Microsoft’s Azure cloud has recently expanded its native security features, making protecting your virtual machines (VMs) more capable. There are two sets of services which mimic what it has long had on the on-premises Windows Server side of things. If you are serious about your Azure deployments, you should consider using both of them to protect your cloud resources.
The first is called Azure Security Center. It analyzes your cloud data, including running Azure services, samples of network traffic across Microsoft’s cloud infrastructure, and VM configuration and security event and audit logs. All information is controlled in the web-based Security Center portal page that is part of the main Azure control center.
When you enable this service, Azure monitoring agents are installed in each of your VMs to collect data on their operation. Once these agents are installed, information is collected automatically and continuously from all your VMs. In addition to Windows Servers (2008 R2, 2012 and 2012 R2), Security Center also has agents for various Linux VMs (Ubuntu, Debian, CentOS, SUSE and Red Hat) too.
Once Security Center is up and running, it starts looking for threats to your VM collection. (Here is a more detailed explanation of what it detects.) If it finds something, it then makes recommendations to improve your security posture. This can include setting up anti-malware software, making changes to your network security groups, turning on a web application firewall, deploying system updates or changing other OS configurations. This could be instructive or annoying, depending on how far behind your VMs are with current patches and other updates, and how much they differ from Microsoft’s best practices.
Security Center can detect lateral threat movements as well as outgoing attacks and can be integrated into other security systems via a documented REST API. Microsoft is also working on other integrations, such as with the Qualys vulnerability scanners.
Speaking of anti-malware, one caveat is that the Security Center agents don’t recognize all anti-malware programs, especially those that have been pre-installed on your own images. They are designed to work with tools that support Azure extensions only. Another caveat is that you might have to install the agents manually if your VM was created several years ago and doesn’t recognize the automated installs.
The service is offered in two tiers: free and paid. For free, you can set up security policies, receive alerts, and monitor the state of your cloud VM collection. For an additional fee of $15 per VM per month, you get more advanced detection, threat intelligence and additional analysis and anomaly detection. You can try out the paid features for free for the first 90 days.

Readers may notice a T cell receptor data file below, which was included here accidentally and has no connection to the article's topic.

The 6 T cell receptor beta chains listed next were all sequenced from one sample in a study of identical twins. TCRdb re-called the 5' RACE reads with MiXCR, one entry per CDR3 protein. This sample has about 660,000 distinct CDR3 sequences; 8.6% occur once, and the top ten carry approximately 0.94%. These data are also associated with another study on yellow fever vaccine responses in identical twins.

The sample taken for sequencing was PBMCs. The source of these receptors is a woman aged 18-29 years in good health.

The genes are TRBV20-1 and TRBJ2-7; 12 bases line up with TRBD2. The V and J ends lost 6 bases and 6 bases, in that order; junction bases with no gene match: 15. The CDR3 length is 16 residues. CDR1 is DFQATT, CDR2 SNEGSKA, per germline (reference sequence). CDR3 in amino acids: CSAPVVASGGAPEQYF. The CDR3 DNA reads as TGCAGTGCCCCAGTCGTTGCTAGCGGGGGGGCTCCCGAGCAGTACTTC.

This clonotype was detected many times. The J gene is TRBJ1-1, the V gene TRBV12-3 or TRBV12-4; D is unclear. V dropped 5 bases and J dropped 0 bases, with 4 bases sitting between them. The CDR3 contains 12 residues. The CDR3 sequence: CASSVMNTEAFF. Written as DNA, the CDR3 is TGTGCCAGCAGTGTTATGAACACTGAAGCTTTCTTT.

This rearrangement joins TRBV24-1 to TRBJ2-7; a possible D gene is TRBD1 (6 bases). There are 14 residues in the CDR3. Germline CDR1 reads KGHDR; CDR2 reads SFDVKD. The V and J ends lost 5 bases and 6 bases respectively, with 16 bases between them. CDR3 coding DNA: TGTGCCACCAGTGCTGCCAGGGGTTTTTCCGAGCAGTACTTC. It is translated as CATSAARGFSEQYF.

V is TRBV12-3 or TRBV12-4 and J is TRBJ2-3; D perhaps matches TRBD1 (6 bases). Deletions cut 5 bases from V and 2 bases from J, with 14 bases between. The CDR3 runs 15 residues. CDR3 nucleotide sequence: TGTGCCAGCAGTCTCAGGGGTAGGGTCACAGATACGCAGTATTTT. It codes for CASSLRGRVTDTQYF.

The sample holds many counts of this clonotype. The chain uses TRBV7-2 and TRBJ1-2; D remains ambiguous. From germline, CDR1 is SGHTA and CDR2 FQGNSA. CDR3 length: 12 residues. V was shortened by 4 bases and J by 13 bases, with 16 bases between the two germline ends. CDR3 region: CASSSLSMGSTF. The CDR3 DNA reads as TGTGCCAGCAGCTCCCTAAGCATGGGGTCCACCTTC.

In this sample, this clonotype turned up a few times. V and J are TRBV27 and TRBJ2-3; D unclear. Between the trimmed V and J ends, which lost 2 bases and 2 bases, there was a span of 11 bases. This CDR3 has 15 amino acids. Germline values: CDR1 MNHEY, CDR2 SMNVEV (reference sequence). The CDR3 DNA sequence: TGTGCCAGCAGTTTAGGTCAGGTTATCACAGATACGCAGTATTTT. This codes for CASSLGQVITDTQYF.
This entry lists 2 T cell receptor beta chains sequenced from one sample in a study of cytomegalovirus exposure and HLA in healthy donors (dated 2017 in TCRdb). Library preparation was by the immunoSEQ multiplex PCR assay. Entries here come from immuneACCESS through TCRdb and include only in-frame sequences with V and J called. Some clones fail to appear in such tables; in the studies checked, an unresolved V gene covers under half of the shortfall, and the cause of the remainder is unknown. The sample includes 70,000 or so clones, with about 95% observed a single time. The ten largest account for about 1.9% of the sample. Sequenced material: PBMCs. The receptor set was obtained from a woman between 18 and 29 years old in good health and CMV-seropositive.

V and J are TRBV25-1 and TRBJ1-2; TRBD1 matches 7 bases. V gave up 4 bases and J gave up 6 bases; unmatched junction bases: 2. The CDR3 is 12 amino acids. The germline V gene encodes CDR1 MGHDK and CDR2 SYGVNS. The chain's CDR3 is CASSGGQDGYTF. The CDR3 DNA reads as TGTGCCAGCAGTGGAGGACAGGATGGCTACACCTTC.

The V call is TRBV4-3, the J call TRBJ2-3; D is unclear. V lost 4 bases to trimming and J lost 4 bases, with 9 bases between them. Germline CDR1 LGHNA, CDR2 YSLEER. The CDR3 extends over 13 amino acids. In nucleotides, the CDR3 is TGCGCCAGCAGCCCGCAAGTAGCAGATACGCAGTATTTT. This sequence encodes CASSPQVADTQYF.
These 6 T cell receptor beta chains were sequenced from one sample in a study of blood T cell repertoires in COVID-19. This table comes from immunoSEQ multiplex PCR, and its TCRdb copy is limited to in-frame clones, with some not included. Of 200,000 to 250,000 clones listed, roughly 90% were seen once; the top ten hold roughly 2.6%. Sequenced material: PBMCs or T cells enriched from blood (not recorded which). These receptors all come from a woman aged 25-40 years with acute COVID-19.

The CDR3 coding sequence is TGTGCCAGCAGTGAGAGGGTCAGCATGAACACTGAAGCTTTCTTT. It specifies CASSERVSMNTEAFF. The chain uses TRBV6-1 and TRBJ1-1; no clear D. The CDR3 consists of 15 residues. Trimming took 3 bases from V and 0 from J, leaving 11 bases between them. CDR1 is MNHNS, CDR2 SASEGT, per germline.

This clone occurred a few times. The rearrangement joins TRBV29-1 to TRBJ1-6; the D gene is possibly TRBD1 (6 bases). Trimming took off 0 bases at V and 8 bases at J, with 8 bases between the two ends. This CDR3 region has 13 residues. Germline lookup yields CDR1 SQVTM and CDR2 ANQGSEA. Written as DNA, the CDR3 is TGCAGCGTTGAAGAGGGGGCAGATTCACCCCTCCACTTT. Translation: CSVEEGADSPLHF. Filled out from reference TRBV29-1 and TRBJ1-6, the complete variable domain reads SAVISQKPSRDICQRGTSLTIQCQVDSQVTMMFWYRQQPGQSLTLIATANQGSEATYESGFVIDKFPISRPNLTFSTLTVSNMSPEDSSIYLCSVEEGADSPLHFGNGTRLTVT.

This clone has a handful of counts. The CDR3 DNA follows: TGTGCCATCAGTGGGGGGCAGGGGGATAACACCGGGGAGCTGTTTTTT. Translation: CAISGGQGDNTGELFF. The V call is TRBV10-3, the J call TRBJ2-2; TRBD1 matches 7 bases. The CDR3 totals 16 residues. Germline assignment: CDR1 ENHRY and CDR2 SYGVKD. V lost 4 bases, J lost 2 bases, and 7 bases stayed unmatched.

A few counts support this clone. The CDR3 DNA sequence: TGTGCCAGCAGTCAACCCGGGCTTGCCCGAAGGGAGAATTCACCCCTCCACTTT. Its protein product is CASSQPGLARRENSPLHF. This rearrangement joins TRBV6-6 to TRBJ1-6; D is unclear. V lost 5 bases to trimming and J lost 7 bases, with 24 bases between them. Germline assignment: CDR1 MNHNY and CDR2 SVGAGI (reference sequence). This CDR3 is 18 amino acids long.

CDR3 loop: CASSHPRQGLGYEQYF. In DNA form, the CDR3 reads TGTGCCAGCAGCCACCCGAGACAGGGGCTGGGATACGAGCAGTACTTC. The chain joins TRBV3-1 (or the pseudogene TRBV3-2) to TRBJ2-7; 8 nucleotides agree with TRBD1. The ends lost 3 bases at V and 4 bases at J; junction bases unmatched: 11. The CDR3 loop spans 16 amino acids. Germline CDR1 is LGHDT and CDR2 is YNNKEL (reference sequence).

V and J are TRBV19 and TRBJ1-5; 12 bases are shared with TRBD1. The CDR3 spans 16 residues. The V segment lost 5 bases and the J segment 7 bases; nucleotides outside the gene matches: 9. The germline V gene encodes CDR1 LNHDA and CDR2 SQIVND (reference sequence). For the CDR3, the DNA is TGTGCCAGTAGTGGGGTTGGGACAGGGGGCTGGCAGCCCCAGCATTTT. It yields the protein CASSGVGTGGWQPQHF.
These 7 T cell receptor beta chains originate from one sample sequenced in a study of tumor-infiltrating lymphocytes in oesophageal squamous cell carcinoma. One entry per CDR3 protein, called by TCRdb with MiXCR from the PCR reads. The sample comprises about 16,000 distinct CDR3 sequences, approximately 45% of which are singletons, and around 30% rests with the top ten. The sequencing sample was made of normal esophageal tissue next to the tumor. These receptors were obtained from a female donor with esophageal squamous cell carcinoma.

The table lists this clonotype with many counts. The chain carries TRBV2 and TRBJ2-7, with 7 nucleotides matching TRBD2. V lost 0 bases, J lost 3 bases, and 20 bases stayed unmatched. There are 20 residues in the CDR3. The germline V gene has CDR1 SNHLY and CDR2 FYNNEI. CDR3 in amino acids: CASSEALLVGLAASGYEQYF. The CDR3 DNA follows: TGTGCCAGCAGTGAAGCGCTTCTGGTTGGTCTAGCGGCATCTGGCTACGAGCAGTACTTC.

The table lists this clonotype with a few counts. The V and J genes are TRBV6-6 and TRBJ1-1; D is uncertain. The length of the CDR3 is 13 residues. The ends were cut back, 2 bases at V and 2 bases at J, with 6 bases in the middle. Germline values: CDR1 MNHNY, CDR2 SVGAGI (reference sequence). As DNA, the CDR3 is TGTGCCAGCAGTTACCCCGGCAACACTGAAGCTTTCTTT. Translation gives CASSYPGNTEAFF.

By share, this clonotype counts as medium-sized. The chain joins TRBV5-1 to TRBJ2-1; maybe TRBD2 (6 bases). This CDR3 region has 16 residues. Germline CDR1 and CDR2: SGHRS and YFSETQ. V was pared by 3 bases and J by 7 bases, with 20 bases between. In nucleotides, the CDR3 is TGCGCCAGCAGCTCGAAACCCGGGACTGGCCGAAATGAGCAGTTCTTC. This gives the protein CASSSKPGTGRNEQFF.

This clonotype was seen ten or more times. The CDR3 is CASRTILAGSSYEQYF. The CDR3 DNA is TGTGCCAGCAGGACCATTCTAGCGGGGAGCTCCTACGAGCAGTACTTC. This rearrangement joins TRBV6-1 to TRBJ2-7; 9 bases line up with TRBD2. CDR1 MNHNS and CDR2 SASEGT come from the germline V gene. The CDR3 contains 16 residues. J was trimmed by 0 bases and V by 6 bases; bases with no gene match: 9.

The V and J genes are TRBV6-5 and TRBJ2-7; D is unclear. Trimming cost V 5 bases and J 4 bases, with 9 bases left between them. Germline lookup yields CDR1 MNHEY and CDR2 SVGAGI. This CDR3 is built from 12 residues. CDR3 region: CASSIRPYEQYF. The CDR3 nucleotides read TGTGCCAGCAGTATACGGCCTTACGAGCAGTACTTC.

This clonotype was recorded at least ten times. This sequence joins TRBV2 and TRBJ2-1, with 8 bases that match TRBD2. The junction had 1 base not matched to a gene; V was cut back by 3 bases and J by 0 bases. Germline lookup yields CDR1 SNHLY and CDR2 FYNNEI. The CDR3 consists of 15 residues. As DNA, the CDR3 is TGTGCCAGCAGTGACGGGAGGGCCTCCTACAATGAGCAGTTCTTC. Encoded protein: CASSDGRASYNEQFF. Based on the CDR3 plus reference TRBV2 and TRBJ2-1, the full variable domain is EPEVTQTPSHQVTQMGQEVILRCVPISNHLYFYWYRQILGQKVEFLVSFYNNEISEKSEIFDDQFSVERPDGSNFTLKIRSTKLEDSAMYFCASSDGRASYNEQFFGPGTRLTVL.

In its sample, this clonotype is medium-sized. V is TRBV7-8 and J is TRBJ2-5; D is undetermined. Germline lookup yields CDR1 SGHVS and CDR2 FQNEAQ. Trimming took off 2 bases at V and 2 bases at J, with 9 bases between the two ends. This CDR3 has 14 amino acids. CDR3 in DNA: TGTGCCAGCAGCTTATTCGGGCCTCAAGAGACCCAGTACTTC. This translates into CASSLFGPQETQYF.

The second series of services is part of Microsoft’s Operations Management Suite (OMS). Think of this as a cloud version of the System Center tools that have been long available on Windows Servers, but that can handle both cloud and on-premises servers. It covers a wide range of activities, including log analytics, backups, site-to-site recovery and configuration tools for both Windows and Linux VMs. It also can manage VMs that are located on Amazon Web Services and Azure clouds too.
OMS consolidates four separate services that have been around for a while, making them easier to manage and extending their features. Taken together, OMS gives you more of a global worldview than the Security Center tool mentioned above. For example, like Security Center, you can view your security posture and detect security threats. However, OMS can look across your entire hybrid cloud environment. You can also examine how to optimize your data storage pools and other VM configurations.
Given the complexity of this particular service, Microsoft has wisely set up a couple of different ways to learn about its features. First is a guided tour of a pre-populated demo environment, where you can see how it works and have a support person guide your own installation. You can also look around on your own at their pre-set environment.
There are two pricing plans. For new subscriptions, OMS will cost $35 per VM per month. If you already have an existing System Center software assurance license, the cost is $23 per VM per month. These include a certain amount of data storage for logs and transaction fees: once these are exceeded, additional surcharges apply. You can also purchase services separately. For example you can pay just for backups of your VMs at $10 per VM per month.
Azure-based VM security products have been available for many years from a number of third party security vendors, including Illumio Adaptive Security Platform, SafeNet ProtectV, Trend Micro Deep Security, Dome9 and CloudPassage Halo. Many of these products support a wide variety of cloud collections from other providers such as Amazon, Google and OpenStack. With these two services, Microsoft is trying to widen their support for building more secure VMs in its Azure cloud.